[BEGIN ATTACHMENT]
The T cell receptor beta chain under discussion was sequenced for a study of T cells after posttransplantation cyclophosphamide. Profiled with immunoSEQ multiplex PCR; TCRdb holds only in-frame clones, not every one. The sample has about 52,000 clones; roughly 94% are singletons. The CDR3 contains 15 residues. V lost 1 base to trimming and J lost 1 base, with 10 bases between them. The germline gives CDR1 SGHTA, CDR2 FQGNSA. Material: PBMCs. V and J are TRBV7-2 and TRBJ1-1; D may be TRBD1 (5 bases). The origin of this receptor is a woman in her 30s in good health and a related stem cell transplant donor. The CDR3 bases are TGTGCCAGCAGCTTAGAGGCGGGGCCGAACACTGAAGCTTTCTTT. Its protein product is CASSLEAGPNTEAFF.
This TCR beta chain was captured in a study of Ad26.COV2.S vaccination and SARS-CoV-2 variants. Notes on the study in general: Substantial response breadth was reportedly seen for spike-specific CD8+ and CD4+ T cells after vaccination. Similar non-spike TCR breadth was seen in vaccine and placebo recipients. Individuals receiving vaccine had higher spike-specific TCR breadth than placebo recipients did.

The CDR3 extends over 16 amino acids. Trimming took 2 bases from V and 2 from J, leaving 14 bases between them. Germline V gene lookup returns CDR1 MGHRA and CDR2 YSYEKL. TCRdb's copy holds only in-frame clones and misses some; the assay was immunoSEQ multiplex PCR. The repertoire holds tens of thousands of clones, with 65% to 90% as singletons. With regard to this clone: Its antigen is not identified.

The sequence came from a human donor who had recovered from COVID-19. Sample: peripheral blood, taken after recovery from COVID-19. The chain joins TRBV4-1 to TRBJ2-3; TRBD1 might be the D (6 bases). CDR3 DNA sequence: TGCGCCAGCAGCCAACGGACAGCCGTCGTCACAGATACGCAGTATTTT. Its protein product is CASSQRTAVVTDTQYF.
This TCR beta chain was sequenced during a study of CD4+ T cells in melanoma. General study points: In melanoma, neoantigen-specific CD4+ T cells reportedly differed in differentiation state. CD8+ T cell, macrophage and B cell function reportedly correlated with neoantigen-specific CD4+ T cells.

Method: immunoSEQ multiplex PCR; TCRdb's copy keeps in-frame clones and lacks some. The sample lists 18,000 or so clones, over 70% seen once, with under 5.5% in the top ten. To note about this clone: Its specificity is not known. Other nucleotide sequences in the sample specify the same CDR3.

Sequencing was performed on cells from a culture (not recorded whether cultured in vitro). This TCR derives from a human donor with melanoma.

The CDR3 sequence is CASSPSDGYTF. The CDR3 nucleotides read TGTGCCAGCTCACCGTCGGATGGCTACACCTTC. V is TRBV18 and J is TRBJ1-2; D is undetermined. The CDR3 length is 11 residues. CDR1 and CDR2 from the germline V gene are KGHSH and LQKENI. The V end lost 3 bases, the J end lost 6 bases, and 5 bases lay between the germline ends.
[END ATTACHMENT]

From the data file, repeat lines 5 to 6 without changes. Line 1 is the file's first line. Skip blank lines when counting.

This TCR beta chain was sequenced during a study of CD4+ T cells in melanoma. General study points: In melanoma, neoantigen-specific CD4+ T cells reportedly differed in differentiation state. CD8+ T cell, macrophage and B cell function reportedly correlated with neoantigen-specific CD4+ T cells.

Method: immunoSEQ multiplex PCR; TCRdb's copy keeps in-frame clones and lacks some. The sample lists 18,000 or so clones, over 70% seen once, with under 5.5% in the top ten. To note about this clone: Its specificity is not known. Other nucleotide sequences in the sample specify the same CDR3.